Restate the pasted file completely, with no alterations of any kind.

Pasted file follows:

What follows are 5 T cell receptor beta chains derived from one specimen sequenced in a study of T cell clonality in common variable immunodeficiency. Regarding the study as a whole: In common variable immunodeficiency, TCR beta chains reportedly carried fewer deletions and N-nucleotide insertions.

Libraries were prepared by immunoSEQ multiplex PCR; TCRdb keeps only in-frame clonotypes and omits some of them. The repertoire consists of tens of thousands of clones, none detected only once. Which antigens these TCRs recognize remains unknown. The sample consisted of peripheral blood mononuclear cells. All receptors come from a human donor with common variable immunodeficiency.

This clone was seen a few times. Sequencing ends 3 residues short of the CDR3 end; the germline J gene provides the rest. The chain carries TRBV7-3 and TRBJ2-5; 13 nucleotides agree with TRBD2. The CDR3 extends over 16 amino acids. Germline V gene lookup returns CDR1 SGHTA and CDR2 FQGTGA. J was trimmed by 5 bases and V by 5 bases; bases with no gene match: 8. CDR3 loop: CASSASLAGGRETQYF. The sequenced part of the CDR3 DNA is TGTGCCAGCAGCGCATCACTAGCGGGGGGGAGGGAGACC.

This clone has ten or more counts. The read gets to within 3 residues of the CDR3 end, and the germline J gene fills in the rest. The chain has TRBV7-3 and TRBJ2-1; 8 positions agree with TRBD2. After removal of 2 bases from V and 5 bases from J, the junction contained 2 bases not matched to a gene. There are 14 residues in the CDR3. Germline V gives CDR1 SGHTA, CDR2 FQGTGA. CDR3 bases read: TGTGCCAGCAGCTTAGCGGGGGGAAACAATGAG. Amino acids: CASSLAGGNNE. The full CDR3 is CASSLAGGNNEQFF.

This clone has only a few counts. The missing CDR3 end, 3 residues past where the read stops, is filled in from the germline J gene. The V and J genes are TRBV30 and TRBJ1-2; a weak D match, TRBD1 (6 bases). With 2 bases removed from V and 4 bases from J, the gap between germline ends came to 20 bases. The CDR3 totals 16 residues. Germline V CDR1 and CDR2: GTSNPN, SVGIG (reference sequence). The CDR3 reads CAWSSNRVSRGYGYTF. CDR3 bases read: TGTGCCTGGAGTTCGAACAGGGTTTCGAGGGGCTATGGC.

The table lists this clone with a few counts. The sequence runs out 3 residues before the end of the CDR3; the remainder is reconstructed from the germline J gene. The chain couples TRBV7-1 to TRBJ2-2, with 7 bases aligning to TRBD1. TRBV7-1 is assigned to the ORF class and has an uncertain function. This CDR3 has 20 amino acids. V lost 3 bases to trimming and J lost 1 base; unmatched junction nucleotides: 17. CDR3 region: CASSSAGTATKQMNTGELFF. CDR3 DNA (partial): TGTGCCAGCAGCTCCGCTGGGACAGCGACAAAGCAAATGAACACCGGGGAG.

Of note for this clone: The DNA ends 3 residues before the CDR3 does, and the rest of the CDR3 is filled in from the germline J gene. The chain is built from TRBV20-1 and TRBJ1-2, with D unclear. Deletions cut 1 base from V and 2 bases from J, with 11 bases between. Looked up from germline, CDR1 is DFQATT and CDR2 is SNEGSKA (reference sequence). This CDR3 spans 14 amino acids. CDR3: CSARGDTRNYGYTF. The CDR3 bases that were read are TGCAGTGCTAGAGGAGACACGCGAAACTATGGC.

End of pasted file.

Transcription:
What follows are 5 T cell receptor beta chains derived from one specimen sequenced in a study of T cell clonality in common variable immunodeficiency. Regarding the study as a whole: In common variable immunodeficiency, TCR beta chains reportedly carried fewer deletions and N-nucleotide insertions.

Libraries were prepared by immunoSEQ multiplex PCR; TCRdb keeps only in-frame clonotypes and omits some of them. The repertoire consists of tens of thousands of clones, none detected only once. Which antigens these TCRs recognize remains unknown. The sample consisted of peripheral blood mononuclear cells. All receptors come from a human donor with common variable immunodeficiency.

This clone was seen a few times. Sequencing ends 3 residues short of the CDR3 end; the germline J gene provides the rest. The chain carries TRBV7-3 and TRBJ2-5; 13 nucleotides agree with TRBD2. The CDR3 extends over 16 amino acids. Germline V gene lookup returns CDR1 SGHTA and CDR2 FQGTGA. J was trimmed by 5 bases and V by 5 bases; bases with no gene match: 8. CDR3 loop: CASSASLAGGRETQYF. The sequenced part of the CDR3 DNA is TGTGCCAGCAGCGCATCACTAGCGGGGGGGAGGGAGACC.

This clone has ten or more counts. The read gets to within 3 residues of the CDR3 end, and the germline J gene fills in the rest. The chain has TRBV7-3 and TRBJ2-1; 8 positions agree with TRBD2. After removal of 2 bases from V and 5 bases from J, the junction contained 2 bases not matched to a gene. There are 14 residues in the CDR3. Germline V gives CDR1 SGHTA, CDR2 FQGTGA. CDR3 bases read: TGTGCCAGCAGCTTAGCGGGGGGAAACAATGAG. Amino acids: CASSLAGGNNE. The full CDR3 is CASSLAGGNNEQFF.

This clone has only a few counts. The missing CDR3 end, 3 residues past where the read stops, is filled in from the germline J gene. The V and J genes are TRBV30 and TRBJ1-2; a weak D match, TRBD1 (6 bases). With 2 bases removed from V and 4 bases from J, the gap between germline ends came to 20 bases. The CDR3 totals 16 residues. Germline V CDR1 and CDR2: GTSNPN, SVGIG (reference sequence). The CDR3 reads CAWSSNRVSRGYGYTF. CDR3 bases read: TGTGCCTGGAGTTCGAACAGGGTTTCGAGGGGCTATGGC.

The table lists this clone with a few counts. The sequence runs out 3 residues before the end of the CDR3; the remainder is reconstructed from the germline J gene. The chain couples TRBV7-1 to TRBJ2-2, with 7 bases aligning to TRBD1. TRBV7-1 is assigned to the ORF class and has an uncertain function. This CDR3 has 20 amino acids. V lost 3 bases to trimming and J lost 1 base; unmatched junction nucleotides: 17. CDR3 region: CASSSAGTATKQMNTGELFF. CDR3 DNA (partial): TGTGCCAGCAGCTCCGCTGGGACAGCGACAAAGCAAATGAACACCGGGGAG.

Of note for this clone: The DNA ends 3 residues before the CDR3 does, and the rest of the CDR3 is filled in from the germline J gene. The chain is built from TRBV20-1 and TRBJ1-2, with D unclear. Deletions cut 1 base from V and 2 bases from J, with 11 bases between. Looked up from germline, CDR1 is DFQATT and CDR2 is SNEGSKA (reference sequence). This CDR3 spans 14 amino acids. CDR3: CSARGDTRNYGYTF. The CDR3 bases that were read are TGCAGTGCTAGAGGAGACACGCGAAACTATGGC.